Potential applicants from the Madison community gathered at Meadowridge Library last Wednesday for an information session discussing the 2018 SEED grant application. For the fifth year, the Madison Food Policy Council will distribute $50,000 in grant funds to support projects that increase healthy food access for City of Madison residents. Proposals from organizations, groups or agencies devoted to improving the local food system will be considered, and the maximum of any one grant will be limited to $10,000. “Over the past four years this grant has been funded, there have been 39 grants funded with $200,000 total,” Food Policy Coordinator George Reistad said. The information session was well-attended, garnering nearly a dozen potential applicants from organizations like Community Groundworks, Independent Living, Inc., East Madison Community Center and Slow Food UW.
The county is looking to keep the population of incarcerated people low. Education
Students and employees of Madison College have reported an increased number of sexual harassment cases. School children completed 10,000 acts of kindness this week. East High students will talk about human rights in week of activities. Development
University Research Park is growing and adding more service spaces.
Community Shares, a partner of Madison Commons, recognizes two volunteers each month. The volunteers come from Community Shares' member groups and are selected for their service to the community and to community issues. Jill and Kurt Schneider, Community GroundWorks
Jill and Kurt Schneider have volunteered at Community GroundWorks, for 12 years. Community GroundWorks is a nonprofit organization that connects people to nature and local food, and is dedicated to developing, managing and stewarding Troy Gardens. In 2005 Kurt and Jill Schneider formed a volunteer group to manage Troy Community Garden, an organic farm, and restored prairie and woodlands, and became coordinator and equipment manager, respectively.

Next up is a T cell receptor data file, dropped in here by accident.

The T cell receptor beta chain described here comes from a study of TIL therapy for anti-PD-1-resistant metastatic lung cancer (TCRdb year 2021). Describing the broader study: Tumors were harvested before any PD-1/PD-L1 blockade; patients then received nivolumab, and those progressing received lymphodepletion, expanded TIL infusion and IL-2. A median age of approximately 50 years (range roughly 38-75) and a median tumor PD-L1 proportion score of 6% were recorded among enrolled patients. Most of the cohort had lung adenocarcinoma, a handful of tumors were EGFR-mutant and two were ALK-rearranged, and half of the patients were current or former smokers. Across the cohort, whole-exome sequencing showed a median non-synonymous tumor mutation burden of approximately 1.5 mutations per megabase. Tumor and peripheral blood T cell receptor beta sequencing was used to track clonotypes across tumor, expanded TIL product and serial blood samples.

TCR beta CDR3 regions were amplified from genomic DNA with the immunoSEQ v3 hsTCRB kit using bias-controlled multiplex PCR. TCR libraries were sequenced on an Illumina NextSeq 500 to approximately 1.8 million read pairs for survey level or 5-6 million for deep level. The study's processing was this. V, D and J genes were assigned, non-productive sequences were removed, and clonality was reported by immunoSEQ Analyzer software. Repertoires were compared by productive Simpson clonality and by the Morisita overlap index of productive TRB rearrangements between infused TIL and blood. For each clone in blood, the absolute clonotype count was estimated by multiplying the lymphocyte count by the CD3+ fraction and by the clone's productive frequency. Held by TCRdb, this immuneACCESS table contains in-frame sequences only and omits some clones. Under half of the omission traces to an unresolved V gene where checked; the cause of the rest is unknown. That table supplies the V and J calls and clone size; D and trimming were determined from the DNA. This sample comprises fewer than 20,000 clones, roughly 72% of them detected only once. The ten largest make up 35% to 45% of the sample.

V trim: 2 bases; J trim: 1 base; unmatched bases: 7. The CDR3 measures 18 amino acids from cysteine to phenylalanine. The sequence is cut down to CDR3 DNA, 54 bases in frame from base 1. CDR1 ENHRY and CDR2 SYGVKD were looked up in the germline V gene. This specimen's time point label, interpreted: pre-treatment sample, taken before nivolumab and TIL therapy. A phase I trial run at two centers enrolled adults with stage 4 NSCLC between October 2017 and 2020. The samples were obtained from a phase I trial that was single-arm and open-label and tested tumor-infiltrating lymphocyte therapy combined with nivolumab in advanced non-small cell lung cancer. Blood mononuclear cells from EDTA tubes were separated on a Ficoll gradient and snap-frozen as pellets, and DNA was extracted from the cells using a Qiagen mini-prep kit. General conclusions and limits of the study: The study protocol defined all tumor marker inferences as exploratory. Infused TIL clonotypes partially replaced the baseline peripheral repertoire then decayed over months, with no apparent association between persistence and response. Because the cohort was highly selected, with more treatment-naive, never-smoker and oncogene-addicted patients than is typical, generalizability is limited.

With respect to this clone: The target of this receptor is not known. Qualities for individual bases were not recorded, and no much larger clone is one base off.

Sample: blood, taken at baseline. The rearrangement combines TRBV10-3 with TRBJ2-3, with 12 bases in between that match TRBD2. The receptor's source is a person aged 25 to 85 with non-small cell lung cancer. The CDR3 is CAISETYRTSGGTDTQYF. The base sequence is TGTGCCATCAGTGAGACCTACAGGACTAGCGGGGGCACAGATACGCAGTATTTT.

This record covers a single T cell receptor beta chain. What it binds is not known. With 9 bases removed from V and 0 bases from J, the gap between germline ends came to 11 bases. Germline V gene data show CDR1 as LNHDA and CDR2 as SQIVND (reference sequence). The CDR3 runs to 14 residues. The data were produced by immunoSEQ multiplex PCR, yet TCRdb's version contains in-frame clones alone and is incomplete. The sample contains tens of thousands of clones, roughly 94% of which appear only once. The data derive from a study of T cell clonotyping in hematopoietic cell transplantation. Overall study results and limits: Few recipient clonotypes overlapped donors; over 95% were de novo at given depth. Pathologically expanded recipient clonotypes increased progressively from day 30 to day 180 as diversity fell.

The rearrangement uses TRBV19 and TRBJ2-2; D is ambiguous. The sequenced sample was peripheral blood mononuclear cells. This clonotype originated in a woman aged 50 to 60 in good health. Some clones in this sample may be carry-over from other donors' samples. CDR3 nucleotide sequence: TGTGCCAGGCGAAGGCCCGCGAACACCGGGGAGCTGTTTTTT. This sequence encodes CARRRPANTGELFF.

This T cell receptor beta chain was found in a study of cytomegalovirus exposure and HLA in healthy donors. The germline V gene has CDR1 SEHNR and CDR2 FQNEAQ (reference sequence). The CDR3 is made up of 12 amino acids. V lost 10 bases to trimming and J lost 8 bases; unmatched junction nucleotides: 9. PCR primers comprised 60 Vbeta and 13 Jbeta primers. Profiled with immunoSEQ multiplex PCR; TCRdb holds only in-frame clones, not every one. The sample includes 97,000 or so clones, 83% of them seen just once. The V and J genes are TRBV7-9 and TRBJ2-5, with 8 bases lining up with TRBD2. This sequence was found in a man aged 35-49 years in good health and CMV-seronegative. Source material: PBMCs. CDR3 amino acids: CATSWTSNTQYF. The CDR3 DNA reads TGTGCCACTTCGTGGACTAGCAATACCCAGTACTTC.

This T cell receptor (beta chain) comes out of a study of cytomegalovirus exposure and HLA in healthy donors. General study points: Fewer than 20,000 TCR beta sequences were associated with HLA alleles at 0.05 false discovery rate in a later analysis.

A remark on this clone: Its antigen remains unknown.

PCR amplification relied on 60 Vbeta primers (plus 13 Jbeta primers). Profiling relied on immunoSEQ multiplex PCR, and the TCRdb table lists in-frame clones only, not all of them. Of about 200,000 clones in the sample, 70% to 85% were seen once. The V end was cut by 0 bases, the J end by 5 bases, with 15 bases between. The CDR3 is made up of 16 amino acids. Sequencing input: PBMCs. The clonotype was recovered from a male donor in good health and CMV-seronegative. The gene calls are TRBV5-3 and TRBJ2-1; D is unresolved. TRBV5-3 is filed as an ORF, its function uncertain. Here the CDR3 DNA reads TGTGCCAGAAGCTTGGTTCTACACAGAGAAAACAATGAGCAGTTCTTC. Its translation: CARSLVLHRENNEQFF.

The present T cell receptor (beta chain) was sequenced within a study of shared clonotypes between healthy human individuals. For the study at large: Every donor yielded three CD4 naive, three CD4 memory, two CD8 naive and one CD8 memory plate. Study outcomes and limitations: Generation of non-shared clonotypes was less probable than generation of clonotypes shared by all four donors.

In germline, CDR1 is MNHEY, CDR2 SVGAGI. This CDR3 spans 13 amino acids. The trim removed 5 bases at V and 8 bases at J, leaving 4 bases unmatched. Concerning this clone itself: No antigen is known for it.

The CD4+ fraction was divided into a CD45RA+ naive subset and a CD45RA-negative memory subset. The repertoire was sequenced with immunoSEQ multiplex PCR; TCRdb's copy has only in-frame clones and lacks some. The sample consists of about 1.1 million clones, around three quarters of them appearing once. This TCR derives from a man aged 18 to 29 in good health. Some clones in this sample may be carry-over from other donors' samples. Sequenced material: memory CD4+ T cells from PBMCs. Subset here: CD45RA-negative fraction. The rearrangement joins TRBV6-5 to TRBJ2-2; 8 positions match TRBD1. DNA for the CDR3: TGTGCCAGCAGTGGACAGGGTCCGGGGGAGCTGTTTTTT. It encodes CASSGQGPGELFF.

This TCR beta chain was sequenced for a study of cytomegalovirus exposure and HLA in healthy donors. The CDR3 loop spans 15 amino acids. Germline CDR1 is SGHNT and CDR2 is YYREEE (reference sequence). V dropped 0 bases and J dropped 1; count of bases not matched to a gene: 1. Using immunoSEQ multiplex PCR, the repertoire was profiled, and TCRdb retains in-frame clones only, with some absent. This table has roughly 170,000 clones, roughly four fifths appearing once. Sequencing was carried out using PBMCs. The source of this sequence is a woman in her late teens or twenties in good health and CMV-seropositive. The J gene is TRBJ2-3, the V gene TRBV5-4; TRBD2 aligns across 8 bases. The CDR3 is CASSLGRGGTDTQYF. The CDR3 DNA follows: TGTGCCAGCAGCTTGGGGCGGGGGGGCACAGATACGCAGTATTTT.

For 11-year-old Ani Xiong, it has not always been easy communicating with her mother at home. Xiong’s parents immigrated to the United States from Laos with no knowledge of English. They sought a better life in the U.S. so that Ani and her siblings could have more opportunities and become the first generation of college students in her family. For a long time, however, Xiong could only respond to her mother’s Hmong with English. They frequently used hand gestures or items when she couldn’t understand her.
Bus riders and friends have good reason to vote their interest in public transit in the upcoming Spring 2018 County Board elections. Public transit is a basic pocketbook issue with environmental and social significance. After the cost of housing itself, transportation can be an average household’s second largest expense. That is on average. Madison Area Bus Advocates does not endorse political candidates but can provide transit-related information with which to evaluate political candidates, and it can encourage people to vote.